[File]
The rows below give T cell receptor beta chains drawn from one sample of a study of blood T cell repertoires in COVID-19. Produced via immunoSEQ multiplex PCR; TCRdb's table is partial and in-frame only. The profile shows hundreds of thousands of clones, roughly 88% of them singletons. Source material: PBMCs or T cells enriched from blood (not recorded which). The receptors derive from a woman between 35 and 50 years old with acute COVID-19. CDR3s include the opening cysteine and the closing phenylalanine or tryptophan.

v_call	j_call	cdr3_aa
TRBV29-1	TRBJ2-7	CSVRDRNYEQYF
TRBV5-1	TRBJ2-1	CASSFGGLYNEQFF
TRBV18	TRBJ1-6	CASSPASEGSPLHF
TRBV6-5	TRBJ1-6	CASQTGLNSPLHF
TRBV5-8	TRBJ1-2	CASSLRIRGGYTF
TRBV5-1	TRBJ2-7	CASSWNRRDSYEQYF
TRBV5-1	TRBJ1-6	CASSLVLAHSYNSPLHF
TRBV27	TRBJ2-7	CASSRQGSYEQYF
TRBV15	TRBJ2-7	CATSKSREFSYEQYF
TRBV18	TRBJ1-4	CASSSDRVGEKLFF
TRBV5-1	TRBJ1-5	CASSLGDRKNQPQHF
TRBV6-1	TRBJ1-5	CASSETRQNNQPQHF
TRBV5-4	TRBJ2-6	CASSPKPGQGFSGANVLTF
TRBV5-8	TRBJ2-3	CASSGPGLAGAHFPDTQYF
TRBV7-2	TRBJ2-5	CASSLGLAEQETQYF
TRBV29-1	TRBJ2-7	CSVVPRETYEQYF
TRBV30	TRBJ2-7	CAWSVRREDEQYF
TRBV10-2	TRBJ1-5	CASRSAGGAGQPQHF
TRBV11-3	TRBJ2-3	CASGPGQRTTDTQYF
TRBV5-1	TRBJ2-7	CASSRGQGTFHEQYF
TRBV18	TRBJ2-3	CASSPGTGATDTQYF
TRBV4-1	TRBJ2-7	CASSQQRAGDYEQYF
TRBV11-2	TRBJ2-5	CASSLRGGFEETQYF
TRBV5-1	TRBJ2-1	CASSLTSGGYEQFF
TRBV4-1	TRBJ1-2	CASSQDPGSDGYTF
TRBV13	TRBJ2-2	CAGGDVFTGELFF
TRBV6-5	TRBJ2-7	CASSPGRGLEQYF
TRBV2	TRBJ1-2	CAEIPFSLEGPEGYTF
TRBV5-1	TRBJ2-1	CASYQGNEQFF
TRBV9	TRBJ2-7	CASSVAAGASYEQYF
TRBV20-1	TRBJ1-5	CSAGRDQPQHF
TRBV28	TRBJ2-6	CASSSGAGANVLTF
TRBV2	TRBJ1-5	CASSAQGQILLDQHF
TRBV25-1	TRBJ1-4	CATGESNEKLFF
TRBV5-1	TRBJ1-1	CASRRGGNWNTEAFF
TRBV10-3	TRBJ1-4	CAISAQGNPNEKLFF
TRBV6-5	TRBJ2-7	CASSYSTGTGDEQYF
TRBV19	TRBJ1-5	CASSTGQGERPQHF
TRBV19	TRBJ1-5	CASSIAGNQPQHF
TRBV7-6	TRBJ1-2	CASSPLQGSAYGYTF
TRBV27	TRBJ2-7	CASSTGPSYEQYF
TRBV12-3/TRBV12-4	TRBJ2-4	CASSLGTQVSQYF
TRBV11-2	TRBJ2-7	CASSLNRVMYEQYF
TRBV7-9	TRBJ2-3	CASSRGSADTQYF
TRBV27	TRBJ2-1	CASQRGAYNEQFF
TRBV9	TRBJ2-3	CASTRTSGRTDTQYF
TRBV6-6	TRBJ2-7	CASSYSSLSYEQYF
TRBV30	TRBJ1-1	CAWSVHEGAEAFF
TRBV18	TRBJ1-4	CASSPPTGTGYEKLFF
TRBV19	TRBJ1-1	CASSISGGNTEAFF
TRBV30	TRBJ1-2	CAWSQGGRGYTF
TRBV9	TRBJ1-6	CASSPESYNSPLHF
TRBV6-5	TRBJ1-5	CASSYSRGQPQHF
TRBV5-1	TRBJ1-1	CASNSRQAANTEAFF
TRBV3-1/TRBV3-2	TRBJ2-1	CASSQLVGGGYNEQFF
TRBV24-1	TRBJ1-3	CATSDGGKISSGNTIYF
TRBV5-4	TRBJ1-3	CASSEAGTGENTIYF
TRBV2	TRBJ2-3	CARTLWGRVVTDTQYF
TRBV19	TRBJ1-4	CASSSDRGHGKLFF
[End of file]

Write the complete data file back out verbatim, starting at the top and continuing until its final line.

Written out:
The rows below give T cell receptor beta chains drawn from one sample of a study of blood T cell repertoires in COVID-19. Produced via immunoSEQ multiplex PCR; TCRdb's table is partial and in-frame only. The profile shows hundreds of thousands of clones, roughly 88% of them singletons. Source material: PBMCs or T cells enriched from blood (not recorded which). The receptors derive from a woman between 35 and 50 years old with acute COVID-19. CDR3s include the opening cysteine and the closing phenylalanine or tryptophan.

v_call	j_call	cdr3_aa
TRBV29-1	TRBJ2-7	CSVRDRNYEQYF
TRBV5-1	TRBJ2-1	CASSFGGLYNEQFF
TRBV18	TRBJ1-6	CASSPASEGSPLHF
TRBV6-5	TRBJ1-6	CASQTGLNSPLHF
TRBV5-8	TRBJ1-2	CASSLRIRGGYTF
TRBV5-1	TRBJ2-7	CASSWNRRDSYEQYF
TRBV5-1	TRBJ1-6	CASSLVLAHSYNSPLHF
TRBV27	TRBJ2-7	CASSRQGSYEQYF
TRBV15	TRBJ2-7	CATSKSREFSYEQYF
TRBV18	TRBJ1-4	CASSSDRVGEKLFF
TRBV5-1	TRBJ1-5	CASSLGDRKNQPQHF
TRBV6-1	TRBJ1-5	CASSETRQNNQPQHF
TRBV5-4	TRBJ2-6	CASSPKPGQGFSGANVLTF
TRBV5-8	TRBJ2-3	CASSGPGLAGAHFPDTQYF
TRBV7-2	TRBJ2-5	CASSLGLAEQETQYF
TRBV29-1	TRBJ2-7	CSVVPRETYEQYF
TRBV30	TRBJ2-7	CAWSVRREDEQYF
TRBV10-2	TRBJ1-5	CASRSAGGAGQPQHF
TRBV11-3	TRBJ2-3	CASGPGQRTTDTQYF
TRBV5-1	TRBJ2-7	CASSRGQGTFHEQYF
TRBV18	TRBJ2-3	CASSPGTGATDTQYF
TRBV4-1	TRBJ2-7	CASSQQRAGDYEQYF
TRBV11-2	TRBJ2-5	CASSLRGGFEETQYF
TRBV5-1	TRBJ2-1	CASSLTSGGYEQFF
TRBV4-1	TRBJ1-2	CASSQDPGSDGYTF
TRBV13	TRBJ2-2	CAGGDVFTGELFF
TRBV6-5	TRBJ2-7	CASSPGRGLEQYF
TRBV2	TRBJ1-2	CAEIPFSLEGPEGYTF
TRBV5-1	TRBJ2-1	CASYQGNEQFF
TRBV9	TRBJ2-7	CASSVAAGASYEQYF
TRBV20-1	TRBJ1-5	CSAGRDQPQHF
TRBV28	TRBJ2-6	CASSSGAGANVLTF
TRBV2	TRBJ1-5	CASSAQGQILLDQHF
TRBV25-1	TRBJ1-4	CATGESNEKLFF
TRBV5-1	TRBJ1-1	CASRRGGNWNTEAFF
TRBV10-3	TRBJ1-4	CAISAQGNPNEKLFF
TRBV6-5	TRBJ2-7	CASSYSTGTGDEQYF
TRBV19	TRBJ1-5	CASSTGQGERPQHF
TRBV19	TRBJ1-5	CASSIAGNQPQHF
TRBV7-6	TRBJ1-2	CASSPLQGSAYGYTF
TRBV27	TRBJ2-7	CASSTGPSYEQYF
TRBV12-3/TRBV12-4	TRBJ2-4	CASSLGTQVSQYF
TRBV11-2	TRBJ2-7	CASSLNRVMYEQYF
TRBV7-9	TRBJ2-3	CASSRGSADTQYF
TRBV27	TRBJ2-1	CASQRGAYNEQFF
TRBV9	TRBJ2-3	CASTRTSGRTDTQYF
TRBV6-6	TRBJ2-7	CASSYSSLSYEQYF
TRBV30	TRBJ1-1	CAWSVHEGAEAFF
TRBV18	TRBJ1-4	CASSPPTGTGYEKLFF
TRBV19	TRBJ1-1	CASSISGGNTEAFF
TRBV30	TRBJ1-2	CAWSQGGRGYTF
TRBV9	TRBJ1-6	CASSPESYNSPLHF
TRBV6-5	TRBJ1-5	CASSYSRGQPQHF
TRBV5-1	TRBJ1-1	CASNSRQAANTEAFF
TRBV3-1/TRBV3-2	TRBJ2-1	CASSQLVGGGYNEQFF
TRBV24-1	TRBJ1-3	CATSDGGKISSGNTIYF
TRBV5-4	TRBJ1-3	CASSEAGTGENTIYF
TRBV2	TRBJ2-3	CARTLWGRVVTDTQYF
TRBV19	TRBJ1-4	CASSSDRGHGKLFF